Brian Daboll took over a 4-13 Giants team that hadn’t won a playoff game in 11 seasons and immediately led them to a wild-card victory in Minnesota. Kevin O’Connell’s Vikings were disappointed to lose at home, but after a 13-4 season and an NFC North title, Minnesota dramatically surpassed the preseason expectations of even their most optimistic fans.
The Giants and Vikings went with a very traditional path for their new coaches. They coordinated two of the league’s best offenses, Daboll with the Bills and O’Connell with the Rams. O’Connell was one of the many coaches around the NFL to serve under Sean McVay, who was himself one of the best hires of the past decade for the Rams. Teams always chase the young, exciting offensive assistant to help spur their offenses, but McVay turned that trend into a mania.
Both teams should feel great about their coaching choices right now. But will they feel that way in a year? History suggests that one or both coaches might face more adversity in 2023. So let’s look back at recent breakout offensive coaches in their first seasons as head coaches and what happened to them the following campaign, and see if that tells us anything about what’s up next for the Giants, the Vikings and their celebrated coaches this upcoming campaign.
Let’s start by running through the first-time NFL head coaches who helped bring their teams to immediate success over the past decade. Keep in mind that I’m exclusively considering offensive-focused coaches like Daboll and O’Connell, so I won’t be mentioning Sean McDermott’s work in Buffalo. Likewise, we’re looking for coaches who immediately turned things around, so Zac Taylor’s eventual success in Cincinnati after starting 6-25-1 in his first two seasons wouldn’t qualify. The first-time NFL head coach qualifier keeps out Andy Reid’s incredible run in Kansas City, too.
That leaves us with 10 offensive coaches who sparked instant success in taking their teams to the postseason:
Chip Kelly finally joined the NFL out of Oregon when he went to the Eagles in 2013. The former New Hampshire coach took over an Eagles team that had gone 4-12 in Reid’s final season and immediately pushed them to 10-6 and a division title. Philly ranked fourth in scoring offense, and Nick Foles posted video-game numbers in Kelly’s offense, averaging 9.1 yards per attempt while throwing 27 touchdowns against two picks.
Kelly lost at home in the wild-card round and never made it back to the postseason. The Eagles missed the playoffs at 10-6 the following year, and after a power play handed Kelly a football czar role at the expense of Howie Roseman, a disastrous offseason and a 6-9 record led to Kelly’s firing. He spent one year with the 49ers, going 2-14, before returning to college football.
Mike McCoy served as the offensive coordinator for Peyton Manning’s first season with the Broncos before taking over as head coach of the rival Chargers in 2013. Norv Turner had missed the playoffs in three consecutive seasons before departing San Diego, but McCoy coaxed new life out of Philip Rivers, who led the league in completion percentage after the new coach installed a quicker passing attack. The Chargers snuck in as a 9-7 wild card and beat the Bengals on the road before falling to Manning at the height of his powers in the divisional round.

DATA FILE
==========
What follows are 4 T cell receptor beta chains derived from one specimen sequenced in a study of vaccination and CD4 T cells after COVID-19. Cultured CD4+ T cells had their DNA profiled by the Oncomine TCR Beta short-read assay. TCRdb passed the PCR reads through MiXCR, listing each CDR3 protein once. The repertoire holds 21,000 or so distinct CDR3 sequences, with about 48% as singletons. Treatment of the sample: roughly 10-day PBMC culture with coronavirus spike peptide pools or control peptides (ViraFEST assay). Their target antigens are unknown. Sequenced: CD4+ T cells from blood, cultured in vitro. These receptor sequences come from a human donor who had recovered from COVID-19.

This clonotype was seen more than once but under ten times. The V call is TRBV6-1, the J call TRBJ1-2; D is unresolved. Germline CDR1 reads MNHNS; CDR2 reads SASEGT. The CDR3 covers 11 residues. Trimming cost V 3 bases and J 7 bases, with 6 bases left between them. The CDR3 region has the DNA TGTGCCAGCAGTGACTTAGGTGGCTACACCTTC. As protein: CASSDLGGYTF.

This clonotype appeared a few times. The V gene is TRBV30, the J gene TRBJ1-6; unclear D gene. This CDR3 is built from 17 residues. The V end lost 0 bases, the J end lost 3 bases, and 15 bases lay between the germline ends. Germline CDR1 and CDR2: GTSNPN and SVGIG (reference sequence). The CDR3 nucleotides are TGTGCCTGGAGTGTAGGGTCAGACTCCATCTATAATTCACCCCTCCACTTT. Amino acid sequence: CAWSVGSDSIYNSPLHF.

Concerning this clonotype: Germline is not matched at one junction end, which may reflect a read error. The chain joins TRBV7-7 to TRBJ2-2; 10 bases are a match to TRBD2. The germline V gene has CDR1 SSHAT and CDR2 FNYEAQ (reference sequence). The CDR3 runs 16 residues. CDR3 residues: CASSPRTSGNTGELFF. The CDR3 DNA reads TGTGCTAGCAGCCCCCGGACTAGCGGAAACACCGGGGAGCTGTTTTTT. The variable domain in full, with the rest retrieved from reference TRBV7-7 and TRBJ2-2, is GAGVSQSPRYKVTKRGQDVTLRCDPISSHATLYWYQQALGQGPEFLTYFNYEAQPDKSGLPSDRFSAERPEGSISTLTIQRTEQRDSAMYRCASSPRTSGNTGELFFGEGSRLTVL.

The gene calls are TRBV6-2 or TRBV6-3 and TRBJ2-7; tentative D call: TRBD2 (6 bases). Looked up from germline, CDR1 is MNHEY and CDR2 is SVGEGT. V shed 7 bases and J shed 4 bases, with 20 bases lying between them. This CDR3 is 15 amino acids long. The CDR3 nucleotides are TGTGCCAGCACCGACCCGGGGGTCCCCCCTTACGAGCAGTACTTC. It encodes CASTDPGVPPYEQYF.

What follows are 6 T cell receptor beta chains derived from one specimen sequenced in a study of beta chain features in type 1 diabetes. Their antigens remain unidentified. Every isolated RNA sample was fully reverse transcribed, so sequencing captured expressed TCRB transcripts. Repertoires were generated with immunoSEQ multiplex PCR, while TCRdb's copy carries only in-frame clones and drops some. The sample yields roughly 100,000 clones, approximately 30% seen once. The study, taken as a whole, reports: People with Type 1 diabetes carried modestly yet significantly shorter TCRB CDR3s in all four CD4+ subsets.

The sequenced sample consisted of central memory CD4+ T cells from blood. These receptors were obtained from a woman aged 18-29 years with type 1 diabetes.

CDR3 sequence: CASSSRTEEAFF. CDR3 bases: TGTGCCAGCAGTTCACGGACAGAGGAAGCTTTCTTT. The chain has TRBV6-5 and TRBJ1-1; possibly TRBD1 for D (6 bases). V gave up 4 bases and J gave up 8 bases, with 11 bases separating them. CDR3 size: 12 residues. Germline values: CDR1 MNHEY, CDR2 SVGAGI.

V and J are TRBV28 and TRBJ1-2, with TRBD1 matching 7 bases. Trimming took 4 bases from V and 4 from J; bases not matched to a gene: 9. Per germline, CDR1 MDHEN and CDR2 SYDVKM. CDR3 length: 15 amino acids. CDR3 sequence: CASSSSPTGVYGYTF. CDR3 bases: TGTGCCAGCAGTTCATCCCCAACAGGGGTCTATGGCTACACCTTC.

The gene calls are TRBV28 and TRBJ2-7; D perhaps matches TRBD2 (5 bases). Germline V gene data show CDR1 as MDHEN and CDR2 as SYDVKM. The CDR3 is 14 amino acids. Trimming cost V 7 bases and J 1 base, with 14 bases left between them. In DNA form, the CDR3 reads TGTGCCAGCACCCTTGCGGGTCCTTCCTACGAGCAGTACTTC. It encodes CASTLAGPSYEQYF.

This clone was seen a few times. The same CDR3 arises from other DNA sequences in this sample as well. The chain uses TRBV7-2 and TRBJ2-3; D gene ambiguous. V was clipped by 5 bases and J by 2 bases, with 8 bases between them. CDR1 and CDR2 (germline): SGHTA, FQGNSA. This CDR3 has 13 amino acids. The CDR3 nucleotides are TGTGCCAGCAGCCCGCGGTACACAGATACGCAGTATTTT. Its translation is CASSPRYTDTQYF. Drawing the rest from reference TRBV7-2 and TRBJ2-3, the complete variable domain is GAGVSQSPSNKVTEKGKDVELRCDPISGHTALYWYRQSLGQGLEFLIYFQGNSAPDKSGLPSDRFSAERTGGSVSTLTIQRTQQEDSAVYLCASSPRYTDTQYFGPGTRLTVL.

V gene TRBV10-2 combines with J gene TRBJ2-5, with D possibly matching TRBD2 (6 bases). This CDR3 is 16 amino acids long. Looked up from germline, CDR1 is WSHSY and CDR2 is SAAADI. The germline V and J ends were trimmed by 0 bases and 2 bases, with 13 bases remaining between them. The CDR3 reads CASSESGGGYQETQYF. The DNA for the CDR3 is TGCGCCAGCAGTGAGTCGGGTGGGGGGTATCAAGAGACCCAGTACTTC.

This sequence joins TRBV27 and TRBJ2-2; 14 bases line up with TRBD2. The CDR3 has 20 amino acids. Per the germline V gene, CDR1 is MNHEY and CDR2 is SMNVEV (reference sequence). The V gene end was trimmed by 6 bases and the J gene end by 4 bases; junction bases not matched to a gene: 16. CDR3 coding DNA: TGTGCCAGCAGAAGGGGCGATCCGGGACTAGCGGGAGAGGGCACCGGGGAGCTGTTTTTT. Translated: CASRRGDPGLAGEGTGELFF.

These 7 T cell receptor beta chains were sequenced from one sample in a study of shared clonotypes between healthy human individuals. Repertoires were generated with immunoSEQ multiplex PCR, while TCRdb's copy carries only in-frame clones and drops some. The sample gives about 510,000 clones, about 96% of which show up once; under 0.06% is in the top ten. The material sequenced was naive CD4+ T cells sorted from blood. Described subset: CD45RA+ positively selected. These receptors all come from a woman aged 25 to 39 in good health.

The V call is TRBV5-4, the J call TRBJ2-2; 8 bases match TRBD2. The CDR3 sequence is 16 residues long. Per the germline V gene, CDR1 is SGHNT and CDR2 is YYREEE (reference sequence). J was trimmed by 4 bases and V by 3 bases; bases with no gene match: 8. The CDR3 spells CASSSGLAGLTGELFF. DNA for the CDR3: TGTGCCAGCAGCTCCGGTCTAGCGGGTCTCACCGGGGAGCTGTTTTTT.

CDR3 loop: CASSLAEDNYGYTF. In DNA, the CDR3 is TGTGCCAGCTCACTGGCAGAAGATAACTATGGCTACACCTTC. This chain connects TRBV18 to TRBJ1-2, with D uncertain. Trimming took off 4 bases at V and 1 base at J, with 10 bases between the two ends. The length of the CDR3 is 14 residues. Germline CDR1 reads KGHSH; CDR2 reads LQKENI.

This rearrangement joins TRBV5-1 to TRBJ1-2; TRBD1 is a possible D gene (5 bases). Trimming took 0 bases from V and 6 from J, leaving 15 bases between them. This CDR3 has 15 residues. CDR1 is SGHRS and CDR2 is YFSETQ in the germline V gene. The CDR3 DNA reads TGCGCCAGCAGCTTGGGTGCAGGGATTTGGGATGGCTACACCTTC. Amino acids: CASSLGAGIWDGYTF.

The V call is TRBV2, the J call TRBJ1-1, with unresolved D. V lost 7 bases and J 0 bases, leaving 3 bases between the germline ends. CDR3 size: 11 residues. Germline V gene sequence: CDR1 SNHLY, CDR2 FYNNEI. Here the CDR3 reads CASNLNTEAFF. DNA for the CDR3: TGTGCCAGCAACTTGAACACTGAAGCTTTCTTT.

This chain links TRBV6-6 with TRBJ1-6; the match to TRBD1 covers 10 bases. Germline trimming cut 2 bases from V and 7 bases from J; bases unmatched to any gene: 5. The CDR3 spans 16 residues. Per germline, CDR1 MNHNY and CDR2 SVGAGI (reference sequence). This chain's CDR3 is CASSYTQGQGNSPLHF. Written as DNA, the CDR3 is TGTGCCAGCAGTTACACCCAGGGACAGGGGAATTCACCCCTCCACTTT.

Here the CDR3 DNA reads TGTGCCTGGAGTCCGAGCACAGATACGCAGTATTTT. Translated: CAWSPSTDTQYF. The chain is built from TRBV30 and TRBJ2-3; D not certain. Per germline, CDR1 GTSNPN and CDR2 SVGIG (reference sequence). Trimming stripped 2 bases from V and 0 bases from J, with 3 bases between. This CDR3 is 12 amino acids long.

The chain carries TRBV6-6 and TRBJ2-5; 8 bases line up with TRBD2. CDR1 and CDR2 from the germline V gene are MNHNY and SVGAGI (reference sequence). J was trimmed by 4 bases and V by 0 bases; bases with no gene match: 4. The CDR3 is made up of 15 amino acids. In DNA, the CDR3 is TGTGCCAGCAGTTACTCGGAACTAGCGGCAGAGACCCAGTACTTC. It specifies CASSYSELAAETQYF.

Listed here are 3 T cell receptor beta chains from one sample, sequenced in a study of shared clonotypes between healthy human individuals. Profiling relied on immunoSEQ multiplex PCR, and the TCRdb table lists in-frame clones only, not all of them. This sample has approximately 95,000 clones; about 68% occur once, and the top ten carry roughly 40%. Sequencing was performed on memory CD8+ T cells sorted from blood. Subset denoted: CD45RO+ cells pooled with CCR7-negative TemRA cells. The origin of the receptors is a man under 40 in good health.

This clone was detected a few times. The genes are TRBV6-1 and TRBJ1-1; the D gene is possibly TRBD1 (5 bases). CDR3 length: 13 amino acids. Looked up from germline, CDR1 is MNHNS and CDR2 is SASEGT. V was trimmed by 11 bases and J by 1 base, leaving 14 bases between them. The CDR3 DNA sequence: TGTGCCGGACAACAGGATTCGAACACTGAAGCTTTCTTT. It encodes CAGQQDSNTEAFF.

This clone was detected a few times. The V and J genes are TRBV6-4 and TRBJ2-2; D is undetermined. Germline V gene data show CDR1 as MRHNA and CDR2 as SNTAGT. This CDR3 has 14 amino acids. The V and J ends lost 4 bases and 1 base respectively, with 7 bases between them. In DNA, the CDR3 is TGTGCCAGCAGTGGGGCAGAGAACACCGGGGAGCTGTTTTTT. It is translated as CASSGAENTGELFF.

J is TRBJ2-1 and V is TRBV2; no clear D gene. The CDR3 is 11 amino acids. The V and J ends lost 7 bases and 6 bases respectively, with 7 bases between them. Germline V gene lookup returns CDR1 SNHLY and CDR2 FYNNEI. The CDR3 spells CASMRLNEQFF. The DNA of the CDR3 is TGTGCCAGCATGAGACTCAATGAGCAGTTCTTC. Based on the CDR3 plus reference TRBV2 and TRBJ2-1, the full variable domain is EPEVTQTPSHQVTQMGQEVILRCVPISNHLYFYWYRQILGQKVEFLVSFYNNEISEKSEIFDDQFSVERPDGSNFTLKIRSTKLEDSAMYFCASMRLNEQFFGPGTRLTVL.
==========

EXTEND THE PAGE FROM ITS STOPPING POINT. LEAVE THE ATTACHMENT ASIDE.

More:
McCoy also never made it back to the postseason as a head coach. He went 9-7 the following year, but a loss to the Chiefs in Week 17 knocked San Diego out of the playoffs. An underachieving Chargers team then went 4-12 and 5-11 the following two years, respectively, before McCoy was fired. He spent single seasons with the Broncos and Cardinals as offensive coordinator before eventually joining the Jaguars on Doug Pederson’s staff as the quarterbacks coach. McCoy got his revenge on the Chargers, I suppose, with that dramatic comeback win in Jacksonville in January.
Adam Gase was promoted to the coordinator role in Denver after McCoy’s departure and oversaw scoring offenses ranked first and second in the league with Manning at the helm. Gase then left for a season as the offensive coordinator with the Bears before taking over as the head coach in Miami in 2016.
Taking over for interim coach Dan Campbell, Gase pushed a team with just one playoff appearance over the prior 14 seasons back into the postseason in his first year. The Dolphins were 8-5 when Ryan Tannehill suffered a knee injury, and while backup Matt Moore got Miami over the line and into the postseason at 10-6, the Steelers battered Moore in a 30-12 wild-card loss. Gase looked like a potential building block after his first season in teal, but he never posted another winning record. He went 22-42 over his four subsequent seasons as a head coach with the Dolphins and Jets, seemingly growing further out of touch with each passing year. He hasn’t coached since being fired by the Jets after the 2020 campaign.